The most effective technique to keep a rug clean in Arlington TX is to prevent it from getting dirty in the first place. If your lifestyle allows it, taking off your outdoor shoes while entering the house (like most rug-weaving countries do) is an excellent idea. Bare-foot or sock-foot traffic is far softer on a rug than a hard outdoor-shoe sole (or spike heel), and leaving your outside shoes at the front door tracks in significantly less dirt.
Only have your rug cleaned when it is truly necessary. In some cases, this will imply a yearly cleaning of rugs. Rugs in other locations can last for years without needing expert cleaning.
Try one of the following methods to determine how unclean a rug is:
Pick up a corner of the rug and kick the back of it sharply while holding it. If a cloud of dirt flies from the pile, the rug is unclean and should be cleaned. The following are some examples of woolly hats.
Kneel on the rug and vigorously rub the pile in a short arc with your hand for 5 to 10 seconds. Examine your fingers and palm: if your hand is dirty, the rug should be cleaned.
Fold a section of the rug back on itself with the pile facing up so that the pile opens along a line of knots. Look down into the base of the pile at the rug’s foundation. If the warp and weft appear dirty, this indicates that there is dirt deep in the pile that a home vacuum cleaner cannot reach. The rug should be cleaned.
You Should Do It Yourself
Small rugs are simple to clean on your own. On a good, sunny day, the process is best done in a utility room or garage (on a clean floor) or outside on a clear driveway or paved walk:
Vacuum both sides thoroughly.
Cool water and moderate liquid soap or rug shampoo (no strong detergents, ammonia water, or sudsy ammonia water) should be used to shampoo the rug. First, test for color run in a small area. Use a soft, long-haired brush or a firm, non-shedding sponge to remove the hair. Brush the pile firmly in the direction of the nap, but do not scrub too vigorously. Soapy water should be used to completely wet the nap.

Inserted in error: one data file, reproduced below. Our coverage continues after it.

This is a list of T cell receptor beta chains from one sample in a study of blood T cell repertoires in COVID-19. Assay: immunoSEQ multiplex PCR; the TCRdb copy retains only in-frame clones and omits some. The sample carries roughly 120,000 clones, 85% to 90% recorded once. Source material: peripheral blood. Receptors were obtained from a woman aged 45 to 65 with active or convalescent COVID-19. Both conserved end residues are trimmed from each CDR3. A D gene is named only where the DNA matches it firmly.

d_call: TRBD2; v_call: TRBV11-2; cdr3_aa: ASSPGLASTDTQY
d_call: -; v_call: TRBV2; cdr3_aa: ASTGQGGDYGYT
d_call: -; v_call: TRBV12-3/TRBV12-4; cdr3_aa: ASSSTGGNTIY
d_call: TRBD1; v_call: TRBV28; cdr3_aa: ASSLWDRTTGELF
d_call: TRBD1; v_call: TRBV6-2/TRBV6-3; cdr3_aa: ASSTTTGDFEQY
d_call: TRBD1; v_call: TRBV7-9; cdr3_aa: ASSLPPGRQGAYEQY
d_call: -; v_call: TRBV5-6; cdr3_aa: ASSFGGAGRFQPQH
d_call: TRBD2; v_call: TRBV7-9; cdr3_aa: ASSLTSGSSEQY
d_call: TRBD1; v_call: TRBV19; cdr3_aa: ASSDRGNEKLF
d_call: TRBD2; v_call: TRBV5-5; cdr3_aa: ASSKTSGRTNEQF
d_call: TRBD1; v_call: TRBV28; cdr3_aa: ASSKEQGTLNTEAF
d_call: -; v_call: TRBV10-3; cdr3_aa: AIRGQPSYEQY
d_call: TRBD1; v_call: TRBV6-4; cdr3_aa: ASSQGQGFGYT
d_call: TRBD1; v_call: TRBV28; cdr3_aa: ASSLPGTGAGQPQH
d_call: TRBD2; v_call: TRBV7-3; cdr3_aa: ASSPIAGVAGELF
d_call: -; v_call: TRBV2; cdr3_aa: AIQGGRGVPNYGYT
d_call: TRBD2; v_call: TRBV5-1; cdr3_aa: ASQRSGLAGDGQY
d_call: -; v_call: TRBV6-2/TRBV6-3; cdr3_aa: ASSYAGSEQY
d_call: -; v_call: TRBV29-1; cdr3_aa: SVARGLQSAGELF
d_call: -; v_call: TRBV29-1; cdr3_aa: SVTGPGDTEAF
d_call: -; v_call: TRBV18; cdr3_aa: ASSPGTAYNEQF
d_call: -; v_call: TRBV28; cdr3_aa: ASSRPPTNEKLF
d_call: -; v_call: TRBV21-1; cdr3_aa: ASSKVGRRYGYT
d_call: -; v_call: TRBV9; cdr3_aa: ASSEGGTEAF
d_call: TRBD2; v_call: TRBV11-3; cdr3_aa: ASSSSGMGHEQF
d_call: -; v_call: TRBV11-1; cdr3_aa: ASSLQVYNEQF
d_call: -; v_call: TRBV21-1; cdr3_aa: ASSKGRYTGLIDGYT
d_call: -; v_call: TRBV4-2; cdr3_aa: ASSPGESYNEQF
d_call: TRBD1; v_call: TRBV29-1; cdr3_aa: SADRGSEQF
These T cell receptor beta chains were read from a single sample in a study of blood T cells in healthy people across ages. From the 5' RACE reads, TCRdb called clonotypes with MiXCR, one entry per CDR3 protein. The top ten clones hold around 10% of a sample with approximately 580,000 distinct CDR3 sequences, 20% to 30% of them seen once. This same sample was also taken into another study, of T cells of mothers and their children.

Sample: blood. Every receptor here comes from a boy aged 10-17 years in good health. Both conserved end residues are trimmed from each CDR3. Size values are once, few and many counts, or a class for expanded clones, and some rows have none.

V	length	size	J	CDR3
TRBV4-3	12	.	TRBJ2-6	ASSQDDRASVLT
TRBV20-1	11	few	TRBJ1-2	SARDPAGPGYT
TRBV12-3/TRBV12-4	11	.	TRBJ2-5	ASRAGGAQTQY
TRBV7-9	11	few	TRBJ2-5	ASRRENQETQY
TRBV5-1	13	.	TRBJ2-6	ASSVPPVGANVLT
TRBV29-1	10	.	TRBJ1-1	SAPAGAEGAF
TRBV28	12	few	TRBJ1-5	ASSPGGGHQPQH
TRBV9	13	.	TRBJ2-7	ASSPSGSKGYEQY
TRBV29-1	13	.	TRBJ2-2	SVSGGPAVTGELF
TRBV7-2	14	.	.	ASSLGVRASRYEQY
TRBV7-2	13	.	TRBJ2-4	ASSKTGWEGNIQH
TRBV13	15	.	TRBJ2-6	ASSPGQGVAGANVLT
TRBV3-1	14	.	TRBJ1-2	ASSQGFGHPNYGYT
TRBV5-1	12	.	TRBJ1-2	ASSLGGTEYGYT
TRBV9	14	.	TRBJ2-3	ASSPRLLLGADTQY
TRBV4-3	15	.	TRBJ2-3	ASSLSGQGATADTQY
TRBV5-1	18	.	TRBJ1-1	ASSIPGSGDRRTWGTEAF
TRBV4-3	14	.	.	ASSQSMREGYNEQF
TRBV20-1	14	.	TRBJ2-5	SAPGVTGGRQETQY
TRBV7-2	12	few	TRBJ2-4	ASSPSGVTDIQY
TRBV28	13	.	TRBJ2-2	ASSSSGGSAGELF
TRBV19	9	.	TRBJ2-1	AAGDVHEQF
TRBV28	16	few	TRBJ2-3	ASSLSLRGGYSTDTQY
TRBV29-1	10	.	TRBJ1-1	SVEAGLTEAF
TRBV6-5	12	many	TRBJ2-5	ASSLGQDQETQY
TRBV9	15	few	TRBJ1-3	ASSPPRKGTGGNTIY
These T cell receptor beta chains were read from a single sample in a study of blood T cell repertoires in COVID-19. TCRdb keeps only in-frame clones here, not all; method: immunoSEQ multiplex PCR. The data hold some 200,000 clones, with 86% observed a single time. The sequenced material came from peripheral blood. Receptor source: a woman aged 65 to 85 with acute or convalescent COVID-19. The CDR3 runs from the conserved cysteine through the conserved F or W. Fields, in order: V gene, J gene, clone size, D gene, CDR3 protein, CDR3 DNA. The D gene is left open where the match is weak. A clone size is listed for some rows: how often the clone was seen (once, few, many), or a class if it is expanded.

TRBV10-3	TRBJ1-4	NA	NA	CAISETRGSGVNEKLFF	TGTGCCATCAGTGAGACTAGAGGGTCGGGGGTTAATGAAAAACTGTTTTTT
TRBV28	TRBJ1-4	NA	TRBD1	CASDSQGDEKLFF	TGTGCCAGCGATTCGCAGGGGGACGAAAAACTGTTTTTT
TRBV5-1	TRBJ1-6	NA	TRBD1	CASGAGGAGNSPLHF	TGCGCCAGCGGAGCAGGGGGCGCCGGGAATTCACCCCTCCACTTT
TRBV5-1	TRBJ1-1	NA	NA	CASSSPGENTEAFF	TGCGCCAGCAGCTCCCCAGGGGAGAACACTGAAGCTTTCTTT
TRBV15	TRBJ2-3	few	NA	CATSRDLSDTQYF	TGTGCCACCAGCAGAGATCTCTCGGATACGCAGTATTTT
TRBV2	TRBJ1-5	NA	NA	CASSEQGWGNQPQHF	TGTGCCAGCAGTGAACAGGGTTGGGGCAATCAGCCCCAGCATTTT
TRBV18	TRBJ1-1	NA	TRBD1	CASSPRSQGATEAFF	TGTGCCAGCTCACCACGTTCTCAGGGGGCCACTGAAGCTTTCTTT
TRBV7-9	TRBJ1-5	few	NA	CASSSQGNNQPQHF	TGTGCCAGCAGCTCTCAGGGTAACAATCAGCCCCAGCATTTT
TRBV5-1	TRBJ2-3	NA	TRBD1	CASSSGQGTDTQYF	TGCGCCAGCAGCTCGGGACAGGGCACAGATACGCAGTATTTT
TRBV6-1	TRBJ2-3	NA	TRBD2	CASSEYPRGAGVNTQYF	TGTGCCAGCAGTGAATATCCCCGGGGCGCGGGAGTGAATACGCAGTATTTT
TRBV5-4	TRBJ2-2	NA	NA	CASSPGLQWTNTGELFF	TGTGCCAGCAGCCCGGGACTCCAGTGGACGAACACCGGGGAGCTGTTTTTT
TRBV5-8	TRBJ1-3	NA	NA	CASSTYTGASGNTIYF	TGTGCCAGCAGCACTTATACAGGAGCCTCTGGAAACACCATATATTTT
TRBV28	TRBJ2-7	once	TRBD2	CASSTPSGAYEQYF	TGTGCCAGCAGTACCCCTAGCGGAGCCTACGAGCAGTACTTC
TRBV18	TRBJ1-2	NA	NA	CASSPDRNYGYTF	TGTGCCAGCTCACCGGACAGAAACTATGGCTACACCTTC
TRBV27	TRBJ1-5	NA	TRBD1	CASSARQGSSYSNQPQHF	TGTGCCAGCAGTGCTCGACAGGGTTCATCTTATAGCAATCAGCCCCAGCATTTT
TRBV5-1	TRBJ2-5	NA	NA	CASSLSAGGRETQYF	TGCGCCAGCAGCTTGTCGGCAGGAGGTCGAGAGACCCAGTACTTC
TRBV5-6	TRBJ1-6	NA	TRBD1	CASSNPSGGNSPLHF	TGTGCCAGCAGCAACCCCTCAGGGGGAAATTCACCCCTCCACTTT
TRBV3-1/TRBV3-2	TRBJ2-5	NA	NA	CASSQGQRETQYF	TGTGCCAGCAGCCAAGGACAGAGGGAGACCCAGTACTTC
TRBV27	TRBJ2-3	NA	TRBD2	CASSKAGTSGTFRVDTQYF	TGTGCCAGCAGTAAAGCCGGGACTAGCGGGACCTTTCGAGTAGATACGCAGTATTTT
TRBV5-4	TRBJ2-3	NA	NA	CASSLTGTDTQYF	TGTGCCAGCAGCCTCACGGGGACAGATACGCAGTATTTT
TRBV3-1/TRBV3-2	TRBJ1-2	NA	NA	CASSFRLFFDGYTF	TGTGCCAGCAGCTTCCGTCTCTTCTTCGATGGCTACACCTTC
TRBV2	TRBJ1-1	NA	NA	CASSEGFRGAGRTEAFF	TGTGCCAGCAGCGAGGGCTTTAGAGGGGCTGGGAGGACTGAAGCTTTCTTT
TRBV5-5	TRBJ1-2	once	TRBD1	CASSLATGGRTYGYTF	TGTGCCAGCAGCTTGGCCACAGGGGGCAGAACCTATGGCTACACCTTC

Use the same soap solution to clean the fringes. Brush frequently away from the pile with a laundry brush.
Thoroughly rinse with running water.
Squeeze extra water out with a rubber window squeegee. Repeatedly squeegee the pile in the direction of the nap until no more water is squeezed out.
Allow to dry flat. Turn the rug over when the nap feels dry; the back is likely still damp. DRY COMPLETELY.
Brush or lightly vacuum the pile if it feels stiff after drying.
First Aid for Rugs
Always try to work on the spill without expanding the area of the spill.
Spilled food/Pet urine
Urine is the most dangerous of the most common spills. It can produce significant color run in the carpeting, and the stench can be difficult to remove or mask. Pee can also chemically alter the structure of a rug by hardening and stiffening the foundation, and the presence of urine in a rug can attract moths. Repeated wettings can cause the rug’s foundation to lose mechanical strength, causing the rug to fracture and shatter when rolled or folded.
When there is a food accident or urine on a rug, the situation is much easier to address if the location is treated quickly, before the spill dries. Using paper towels or a clean, white cloth, blot up as much liquid as possible. Rinse off as much of the spill as you can.